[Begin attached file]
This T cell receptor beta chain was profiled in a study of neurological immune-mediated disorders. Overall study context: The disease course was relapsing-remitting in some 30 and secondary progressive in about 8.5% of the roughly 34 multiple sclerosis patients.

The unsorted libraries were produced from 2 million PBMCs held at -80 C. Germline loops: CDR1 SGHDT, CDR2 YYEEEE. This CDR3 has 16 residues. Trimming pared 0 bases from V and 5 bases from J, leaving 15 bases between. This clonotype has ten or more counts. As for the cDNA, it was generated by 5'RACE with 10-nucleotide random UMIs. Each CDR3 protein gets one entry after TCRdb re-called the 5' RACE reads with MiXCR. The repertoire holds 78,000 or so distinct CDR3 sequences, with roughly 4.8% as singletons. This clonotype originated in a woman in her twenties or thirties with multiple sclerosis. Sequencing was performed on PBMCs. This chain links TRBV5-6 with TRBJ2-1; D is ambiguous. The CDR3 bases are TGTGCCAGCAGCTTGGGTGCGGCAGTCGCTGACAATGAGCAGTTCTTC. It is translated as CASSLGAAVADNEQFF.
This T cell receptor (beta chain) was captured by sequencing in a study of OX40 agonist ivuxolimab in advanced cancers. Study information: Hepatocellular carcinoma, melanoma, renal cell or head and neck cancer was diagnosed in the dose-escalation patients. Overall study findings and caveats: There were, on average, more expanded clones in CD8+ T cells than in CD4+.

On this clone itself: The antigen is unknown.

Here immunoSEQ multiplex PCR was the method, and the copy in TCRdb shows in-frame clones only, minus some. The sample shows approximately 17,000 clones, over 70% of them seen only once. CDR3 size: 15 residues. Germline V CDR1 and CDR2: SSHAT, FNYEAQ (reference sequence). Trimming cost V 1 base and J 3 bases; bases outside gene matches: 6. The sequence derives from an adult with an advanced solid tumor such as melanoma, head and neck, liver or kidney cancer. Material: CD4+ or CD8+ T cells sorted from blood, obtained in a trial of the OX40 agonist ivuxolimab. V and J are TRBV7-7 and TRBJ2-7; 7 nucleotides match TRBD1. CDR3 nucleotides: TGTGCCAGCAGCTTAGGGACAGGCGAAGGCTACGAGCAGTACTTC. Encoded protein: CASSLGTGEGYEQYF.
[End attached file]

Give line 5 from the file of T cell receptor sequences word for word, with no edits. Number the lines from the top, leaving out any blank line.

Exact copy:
Here immunoSEQ multiplex PCR was the method, and the copy in TCRdb shows in-frame clones only, minus some. The sample shows approximately 17,000 clones, over 70% of them seen only once. CDR3 size: 15 residues. Germline V CDR1 and CDR2: SSHAT, FNYEAQ (reference sequence). Trimming cost V 1 base and J 3 bases; bases outside gene matches: 6. The sequence derives from an adult with an advanced solid tumor such as melanoma, head and neck, liver or kidney cancer. Material: CD4+ or CD8+ T cells sorted from blood, obtained in a trial of the OX40 agonist ivuxolimab. V and J are TRBV7-7 and TRBJ2-7; 7 nucleotides match TRBD1. CDR3 nucleotides: TGTGCCAGCAGCTTAGGGACAGGCGAAGGCTACGAGCAGTACTTC. Encoded protein: CASSLGTGEGYEQYF.